March is Women’s History Month and to celebrate I wanted to take some time to get to know a handful of ladies working at Guns.com.
After previously chatting with Abbey Clary and Leah Roberts on the marketing and e-commerce teams, I made my way over to the content side of Guns.com to talk shop with Kristin Alberts. Alberts has worked for Guns.com for over seven years as a reviewer. If you’ve read a hunting article from Guns.com, it likely came from her.
Alberts took some time to chat with me about the intricacies of reviewing, misconceptions about hunting and why Chuck Norris should be everyone’s zombie battle buddy.
Guns.com: Being an outdoor writer is not an everyday, traditional job, so to speak, so tell me how you came to be the resident hunting writer at Guns.com?
Alberts: I always wanted to be an outdoor writer and to do something that I loved that wasn’t an office job. I went to college for four years, got my degree in English, with a bunch of minors that were not all that relevant.
Went it work at several different jobs — all in cubicles and offices and hated it. I decided I wanted to be out in the field doing something different, so I got my EMT and paramedic license and spent some time as a director of an ambulance service.
I always wanted to write and I wrote poetry in my spare time. When I saw an ad for Guns.com, looking for people to write gun reviews, I thought this is absolutely what I want to do.
Guns.com: And here you are. So break down what an average day looks like for you while you’re working on a piece for Guns.com?
Alberts: Obviously, hunting is my passion so I am thinking about things as hunting season comes along. I’m looking at the calendar, planning different hunts, seeing which companies I’d like to work with, mapping out content and taking notes.
I live in the Midwest so weather is a factor, cold weather especially. I plan my range days so I can get out there and do some accuracy testing and check different loads. I just kind of work with whatever happens to be in season. So it’s writing, it’s videography, it’s doing what I love.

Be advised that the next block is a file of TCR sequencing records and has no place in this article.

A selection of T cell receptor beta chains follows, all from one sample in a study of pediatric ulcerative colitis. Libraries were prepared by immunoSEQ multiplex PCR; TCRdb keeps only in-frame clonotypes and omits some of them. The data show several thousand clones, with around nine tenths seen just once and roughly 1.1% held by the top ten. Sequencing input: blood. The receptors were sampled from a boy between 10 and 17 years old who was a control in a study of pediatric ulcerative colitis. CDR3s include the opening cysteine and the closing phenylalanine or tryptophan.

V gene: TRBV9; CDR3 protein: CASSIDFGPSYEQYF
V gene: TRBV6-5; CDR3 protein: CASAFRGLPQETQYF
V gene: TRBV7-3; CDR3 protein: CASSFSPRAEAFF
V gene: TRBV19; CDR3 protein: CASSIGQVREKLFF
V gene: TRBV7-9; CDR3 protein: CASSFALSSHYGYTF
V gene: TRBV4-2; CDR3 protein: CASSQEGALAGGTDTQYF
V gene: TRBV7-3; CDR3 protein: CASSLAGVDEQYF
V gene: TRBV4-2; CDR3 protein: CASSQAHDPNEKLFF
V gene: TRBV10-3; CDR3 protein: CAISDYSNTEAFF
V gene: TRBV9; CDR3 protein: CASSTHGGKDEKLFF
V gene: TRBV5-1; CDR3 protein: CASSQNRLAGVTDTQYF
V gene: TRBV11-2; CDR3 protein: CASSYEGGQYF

Guns.com: That’s the best part, getting to do what you love. As a writer, I know that I hear all kinds of misconceptions about reviewers in the industry, namely that we get free stuff all the time. So what are some of the common misconceptions you face as a writer in the industry and also, I’m sure, as a hunter?
Alberts: I think the one big one that you’ve hit on already is that we get free things in return for writing good reviews. I think that is a big misconception because that’s not what happens. If I’m reading reviews from writers that I respect, I want their honest opinion on what they think about that gun. People are spending their hard-earned money on guns and gear that we are recommending or giving them information on and I take that seriously.
I think misconceptions as a hunter, in general, is that we’re just out there for a sport or trophy killing. We have great respect for the animals. We put so much money and time into conservation and also the end of wanting to harvest our own wild organic meat. I love to cook. I love to do field to table.
Guns.com: Well while we’re on the topic of hunting, what sparked your interest?
Alberts: I’ve been a hunter for as long as I can remember. When I was growing up, you had to be 12-years-old before you could get your hunting license. I grew up on a farm and I remember standing at the farmhouse when I was probably 8-years-old, waiting for the hunters to come back from the fields so I could see if they had gotten something. I’d hear their stories and take part in cleaning the animals. As soon as I was old enough, I would tag along. I’d go sit out in the blinds and walk with my grandpa and my dad.